To our knowledge, our study is the first to measure time spent on specific HRA by informal carers who themselves have a chronic illness. The median time spent on health related caring activities of between 30.5 and 47 hours per month is comparable with median times estimated by Bittman et al.  of one hour and 27 minutes of care daily (45 hours per month). Their estimates included all care (including care of people with disabilities) rather than only health related care. Their study encompassed carers of all ages rather than the older cohort we have studied.
Informal carers did engage in numerous HRA to manage their own health and to assist others in the management of theirs. Some activities were undertaken by most informal carers, for example dealing with medications. More time consuming activities such as preparing special foods and carrying out treatments were carried out by fewer respondents.
The outstanding finding from these results is that informal carers with a chronic illness spent more time on their own HRA than respondents who were not informal carers, and when this was combined with their time caring for others, spent between four and nine times as long on HRA as non-carers. Those in the highest decile spent on average between eight and 10 hours each day on HRA.
We also identified a pattern of increasing time spent on HRA as the carer’s number of chronic illnesses increased. This pattern was also associated with the number of chronic illnesses of the care recipient. While increased morbidity was associated with increased time use, informal carers with chronic illnesses spent more time caring for others than engaging in activities associated with their own health care. The number of chronic illnesses a person had was strongly correlated with the time their carer spent on HRA. It is likely that the care recipient’s level of disability would also increase with their number of illnesses. Within the Diabetes sub-sample the reported prevalence of chronic pain and depression/anxiety was almost twice as higher for carers (48.1% and 42.8% respectively) than non-carers (25.3% and 20.4% respectively). We have reported the prevalence of chronic illnesses among survey respondents in another article, where self-reported rates of chronic pain and depression/anxiety were lower across the three sub-samples .
Implications of findings for carer support strategies: allowances, respite and targeted services
In most industrialised countries the desire to minimise unnecessary hospital admissions and costly residential care is driving policies to support older people living within their communities, increasing reliance on the ‘unpaid workforce’ of carers . Dejonge et al. , for example, have suggested a model of chronic illness management that reduces costs by shifting care into the community. However, while the model they propose might improve aspects of both the patient and carer experience, it pays no attention to the negative impacts of community-based care on carers.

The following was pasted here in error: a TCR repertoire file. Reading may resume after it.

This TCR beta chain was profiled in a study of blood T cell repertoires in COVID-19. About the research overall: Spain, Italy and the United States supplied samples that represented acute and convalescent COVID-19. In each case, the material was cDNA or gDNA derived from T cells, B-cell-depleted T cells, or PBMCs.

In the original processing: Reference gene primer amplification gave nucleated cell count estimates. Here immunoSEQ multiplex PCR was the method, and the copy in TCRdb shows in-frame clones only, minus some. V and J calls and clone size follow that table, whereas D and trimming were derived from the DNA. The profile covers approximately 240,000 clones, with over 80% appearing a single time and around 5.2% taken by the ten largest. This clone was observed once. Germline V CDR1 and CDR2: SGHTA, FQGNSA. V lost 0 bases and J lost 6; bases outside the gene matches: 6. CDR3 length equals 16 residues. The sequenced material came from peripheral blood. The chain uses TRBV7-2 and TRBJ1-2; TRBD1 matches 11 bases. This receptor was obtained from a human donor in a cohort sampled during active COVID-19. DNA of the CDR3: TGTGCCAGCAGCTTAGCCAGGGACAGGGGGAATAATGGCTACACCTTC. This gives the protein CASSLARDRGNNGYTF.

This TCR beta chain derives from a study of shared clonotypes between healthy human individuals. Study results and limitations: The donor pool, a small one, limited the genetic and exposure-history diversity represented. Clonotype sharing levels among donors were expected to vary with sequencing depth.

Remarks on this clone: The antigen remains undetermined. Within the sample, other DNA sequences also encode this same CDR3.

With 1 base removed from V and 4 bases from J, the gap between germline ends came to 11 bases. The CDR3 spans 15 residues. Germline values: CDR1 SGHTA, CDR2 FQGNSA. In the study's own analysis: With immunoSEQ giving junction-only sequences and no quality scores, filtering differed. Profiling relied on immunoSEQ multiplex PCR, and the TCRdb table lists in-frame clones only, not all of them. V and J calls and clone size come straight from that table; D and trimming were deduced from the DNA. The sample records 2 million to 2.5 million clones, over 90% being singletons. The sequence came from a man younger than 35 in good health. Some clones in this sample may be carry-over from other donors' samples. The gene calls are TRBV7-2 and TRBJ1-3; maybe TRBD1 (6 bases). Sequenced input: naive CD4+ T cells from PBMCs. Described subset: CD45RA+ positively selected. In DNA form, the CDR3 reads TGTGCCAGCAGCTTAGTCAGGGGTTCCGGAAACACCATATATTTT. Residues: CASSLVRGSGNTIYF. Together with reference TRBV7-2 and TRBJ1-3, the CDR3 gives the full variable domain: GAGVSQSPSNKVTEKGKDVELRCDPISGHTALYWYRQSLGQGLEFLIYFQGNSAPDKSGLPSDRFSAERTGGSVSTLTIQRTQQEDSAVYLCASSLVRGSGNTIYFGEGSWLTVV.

Sustainable and effective informal care requires “centralised information dissemination, improved care coordination, merged funding streams, and expanded consumer direction” . However, these policy goals also require a more nuanced understanding of the situation and actual capacities of carers. Our findings suggest that existing faith in the ongoing availability and capacity of informal care may be misplaced. Many carers face time demands which appear manageable, for healthy carers with limited other demands on their time, at between two and three hours a day. However, other carers managing their own chronic illnesses (s) and diminishing functional abilities as well as providing care to another are likely to be struggling. How, though, are policymakers to decide what changes are needed and to whom they should be targeted for best outcomes?
Welfare systems have utilised three key strategies to support informal carers; carer allowances, respite care and targeted service provision. In Australia, for example, carer allowances and respite care are part of the social security system, with home and community care programs generally managed within the healthcare system. Findings from this study suggest much of the burden of care problem cannot be solved simply by providing income supplements (although these would help) unless these are adequate to buy resources that reduce time demands on carers, and those resources are available. Minor increases in income support are unlikely to assist in better management of medications, transport to health-related appointments, allow access to adequate respite services or improve availability of affordable special foods. Some of the highest pressure points come from level of the carer’s own health, especially those with five or more chronic diseases. There is no simple way to identify this group and target additional resources to assist them.
To what extent should respite services for informal carers be part of future solutions? The Decima report from Canada suggests respite is imperative for caregivers . Studies, both in Australia and internationally, have indicated barriers to the short-term use of respite services such as carers being unable to access services when they need them, and users feeling guilty about taking respite [3, 36]. While the cost effectiveness of respite services remains under debate  the need for informal carers to support people with chronic illness is evident, and as other studies have shown, so too is their need for respite . The high presence of chronic illness in the informal care population suggests even more urgent attention to addressing barriers of respite use is warranted. Future research to inform design of respite services should explore whether carer chronic illnesses are an additional barrier to respite use.